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Human brain

GWT: A Leading Consciousness Theory Depends on Information Theory

Not mechanism. If Global Workspace Theory (GWT) is a good approach to consciousness, there is no “consciousness spot” in the brain.

Recently, we have looked at the Integrated Information Theory (IIT) of human consciousness, as set out by well-known Allen Institute neuroscientist Christof Koch. Another leading contender (and rival) is Global Workspace Theory (GWT) — it pictures the brain as an orchestra with many conductors. IIT is panpsychist in orientation (the universe participates in consciousness; human consciousness is the most highly developed instance) whereas GWT uses information theory to capture an image of consciousness via observations of the brain at work. A recent essay in Psyche by two GWT proponents, Morten L. Kringelbach and Gustav Deco, introduces us to GWT: … given the distributed nature of the brain hierarchy, there is unlikely to be just a single ‘conductor’. Instead, in 1988…

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Heap of red hot chili peppers

Nobel Prize Medicine Win Solves a Mystery in Hot, Cold Sensing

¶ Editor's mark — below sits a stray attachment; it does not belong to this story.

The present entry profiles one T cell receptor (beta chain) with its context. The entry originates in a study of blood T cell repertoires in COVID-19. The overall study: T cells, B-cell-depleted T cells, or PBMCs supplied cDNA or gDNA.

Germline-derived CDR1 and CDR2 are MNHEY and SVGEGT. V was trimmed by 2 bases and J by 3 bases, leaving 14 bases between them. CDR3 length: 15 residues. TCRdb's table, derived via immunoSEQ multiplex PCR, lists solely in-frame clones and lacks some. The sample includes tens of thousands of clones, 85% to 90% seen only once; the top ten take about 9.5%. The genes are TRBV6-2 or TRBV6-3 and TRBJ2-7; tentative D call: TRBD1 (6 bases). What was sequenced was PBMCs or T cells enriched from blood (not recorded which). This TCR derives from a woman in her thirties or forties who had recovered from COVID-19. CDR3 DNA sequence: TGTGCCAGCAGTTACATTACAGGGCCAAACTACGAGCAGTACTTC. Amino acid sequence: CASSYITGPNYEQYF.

Researchers discovered the exact path by which chili peppers feel “hot” and mints feel “cold” when the signals reach our brains.

The 2021 Nobel Prize for Physiology or Medicine was awarded to David Julius of the University of California, San Francisco, and Ardem Patapoutian of Scripps Research in La Jolla, California, for “for their discoveries of receptors for temperature and touch.” It’s been a longstanding mystery why chili peppers feel hot to the taste: In order to truly appreciate Dr. Julius’ discovery, a bit of context may be in order. Unless you build up tolerance, eating spicy foods is painful. Peppers and wasabi give off a strange sensation that your mouth is on fire, and for the longest time researchers simply couldn’t figure out why this was the case. Failing to pinpoint any immediate benefits of this response, they speculated it…